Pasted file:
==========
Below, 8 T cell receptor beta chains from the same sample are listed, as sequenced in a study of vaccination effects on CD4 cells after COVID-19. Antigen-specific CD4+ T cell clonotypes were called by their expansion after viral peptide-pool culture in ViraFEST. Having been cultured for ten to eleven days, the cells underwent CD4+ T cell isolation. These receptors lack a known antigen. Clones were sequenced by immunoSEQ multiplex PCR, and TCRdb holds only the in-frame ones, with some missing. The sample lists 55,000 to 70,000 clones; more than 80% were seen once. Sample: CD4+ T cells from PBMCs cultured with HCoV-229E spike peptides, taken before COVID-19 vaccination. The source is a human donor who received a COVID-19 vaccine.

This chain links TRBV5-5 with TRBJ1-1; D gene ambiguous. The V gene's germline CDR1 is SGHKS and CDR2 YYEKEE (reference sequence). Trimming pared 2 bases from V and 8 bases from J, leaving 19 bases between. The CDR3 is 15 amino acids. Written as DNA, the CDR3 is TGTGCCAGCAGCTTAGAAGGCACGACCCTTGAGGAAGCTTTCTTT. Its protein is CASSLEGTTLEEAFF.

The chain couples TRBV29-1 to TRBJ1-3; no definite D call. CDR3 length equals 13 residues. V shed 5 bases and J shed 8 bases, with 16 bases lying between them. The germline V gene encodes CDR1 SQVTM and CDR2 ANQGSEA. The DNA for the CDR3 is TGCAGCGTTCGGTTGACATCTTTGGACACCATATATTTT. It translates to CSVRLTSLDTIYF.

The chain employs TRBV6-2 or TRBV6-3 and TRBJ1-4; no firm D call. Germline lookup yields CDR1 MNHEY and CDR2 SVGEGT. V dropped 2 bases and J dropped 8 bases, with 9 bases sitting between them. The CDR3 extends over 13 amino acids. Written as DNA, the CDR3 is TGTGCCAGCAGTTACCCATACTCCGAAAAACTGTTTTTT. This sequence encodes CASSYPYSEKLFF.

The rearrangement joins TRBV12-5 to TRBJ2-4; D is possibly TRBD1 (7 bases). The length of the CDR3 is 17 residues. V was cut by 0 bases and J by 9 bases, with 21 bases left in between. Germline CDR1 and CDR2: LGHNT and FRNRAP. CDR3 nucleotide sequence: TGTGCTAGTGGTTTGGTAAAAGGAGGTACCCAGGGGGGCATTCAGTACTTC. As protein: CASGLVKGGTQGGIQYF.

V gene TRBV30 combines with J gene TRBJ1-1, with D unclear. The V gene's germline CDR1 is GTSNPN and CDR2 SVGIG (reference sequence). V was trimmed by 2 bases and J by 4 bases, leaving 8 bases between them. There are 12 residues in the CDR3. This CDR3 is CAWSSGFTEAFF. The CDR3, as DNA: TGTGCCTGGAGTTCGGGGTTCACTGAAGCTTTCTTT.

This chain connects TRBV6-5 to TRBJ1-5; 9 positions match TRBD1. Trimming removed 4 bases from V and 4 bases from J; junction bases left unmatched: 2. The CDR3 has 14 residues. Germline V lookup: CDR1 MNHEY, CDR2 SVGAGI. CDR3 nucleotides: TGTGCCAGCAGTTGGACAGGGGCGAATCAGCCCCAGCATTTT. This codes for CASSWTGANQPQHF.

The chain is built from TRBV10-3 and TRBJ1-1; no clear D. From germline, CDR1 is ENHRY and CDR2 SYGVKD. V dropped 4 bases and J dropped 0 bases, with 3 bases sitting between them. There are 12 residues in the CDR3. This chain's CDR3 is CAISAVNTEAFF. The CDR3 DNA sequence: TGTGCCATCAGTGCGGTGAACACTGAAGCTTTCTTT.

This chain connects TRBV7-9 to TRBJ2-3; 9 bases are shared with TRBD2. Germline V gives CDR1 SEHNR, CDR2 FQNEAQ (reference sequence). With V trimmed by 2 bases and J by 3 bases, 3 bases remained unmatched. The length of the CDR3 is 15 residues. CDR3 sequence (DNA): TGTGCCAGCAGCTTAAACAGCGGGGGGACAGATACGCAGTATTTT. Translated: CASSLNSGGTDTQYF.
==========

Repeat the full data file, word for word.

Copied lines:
Below, 8 T cell receptor beta chains from the same sample are listed, as sequenced in a study of vaccination effects on CD4 cells after COVID-19. Antigen-specific CD4+ T cell clonotypes were called by their expansion after viral peptide-pool culture in ViraFEST. Having been cultured for ten to eleven days, the cells underwent CD4+ T cell isolation. These receptors lack a known antigen. Clones were sequenced by immunoSEQ multiplex PCR, and TCRdb holds only the in-frame ones, with some missing. The sample lists 55,000 to 70,000 clones; more than 80% were seen once. Sample: CD4+ T cells from PBMCs cultured with HCoV-229E spike peptides, taken before COVID-19 vaccination. The source is a human donor who received a COVID-19 vaccine.

This chain links TRBV5-5 with TRBJ1-1; D gene ambiguous. The V gene's germline CDR1 is SGHKS and CDR2 YYEKEE (reference sequence). Trimming pared 2 bases from V and 8 bases from J, leaving 19 bases between. The CDR3 is 15 amino acids. Written as DNA, the CDR3 is TGTGCCAGCAGCTTAGAAGGCACGACCCTTGAGGAAGCTTTCTTT. Its protein is CASSLEGTTLEEAFF.

The chain couples TRBV29-1 to TRBJ1-3; no definite D call. CDR3 length equals 13 residues. V shed 5 bases and J shed 8 bases, with 16 bases lying between them. The germline V gene encodes CDR1 SQVTM and CDR2 ANQGSEA. The DNA for the CDR3 is TGCAGCGTTCGGTTGACATCTTTGGACACCATATATTTT. It translates to CSVRLTSLDTIYF.

The chain employs TRBV6-2 or TRBV6-3 and TRBJ1-4; no firm D call. Germline lookup yields CDR1 MNHEY and CDR2 SVGEGT. V dropped 2 bases and J dropped 8 bases, with 9 bases sitting between them. The CDR3 extends over 13 amino acids. Written as DNA, the CDR3 is TGTGCCAGCAGTTACCCATACTCCGAAAAACTGTTTTTT. This sequence encodes CASSYPYSEKLFF.

The rearrangement joins TRBV12-5 to TRBJ2-4; D is possibly TRBD1 (7 bases). The length of the CDR3 is 17 residues. V was cut by 0 bases and J by 9 bases, with 21 bases left in between. Germline CDR1 and CDR2: LGHNT and FRNRAP. CDR3 nucleotide sequence: TGTGCTAGTGGTTTGGTAAAAGGAGGTACCCAGGGGGGCATTCAGTACTTC. As protein: CASGLVKGGTQGGIQYF.

V gene TRBV30 combines with J gene TRBJ1-1, with D unclear. The V gene's germline CDR1 is GTSNPN and CDR2 SVGIG (reference sequence). V was trimmed by 2 bases and J by 4 bases, leaving 8 bases between them. There are 12 residues in the CDR3. This CDR3 is CAWSSGFTEAFF. The CDR3, as DNA: TGTGCCTGGAGTTCGGGGTTCACTGAAGCTTTCTTT.

This chain connects TRBV6-5 to TRBJ1-5; 9 positions match TRBD1. Trimming removed 4 bases from V and 4 bases from J; junction bases left unmatched: 2. The CDR3 has 14 residues. Germline V lookup: CDR1 MNHEY, CDR2 SVGAGI. CDR3 nucleotides: TGTGCCAGCAGTTGGACAGGGGCGAATCAGCCCCAGCATTTT. This codes for CASSWTGANQPQHF.

The chain is built from TRBV10-3 and TRBJ1-1; no clear D. From germline, CDR1 is ENHRY and CDR2 SYGVKD. V dropped 4 bases and J dropped 0 bases, with 3 bases sitting between them. There are 12 residues in the CDR3. This chain's CDR3 is CAISAVNTEAFF. The CDR3 DNA sequence: TGTGCCATCAGTGCGGTGAACACTGAAGCTTTCTTT.

This chain connects TRBV7-9 to TRBJ2-3; 9 bases are shared with TRBD2. Germline V gives CDR1 SEHNR, CDR2 FQNEAQ (reference sequence). With V trimmed by 2 bases and J by 3 bases, 3 bases remained unmatched. The length of the CDR3 is 15 residues. CDR3 sequence (DNA): TGTGCCAGCAGCTTAAACAGCGGGGGGACAGATACGCAGTATTTT. Translated: CASSLNSGGTDTQYF.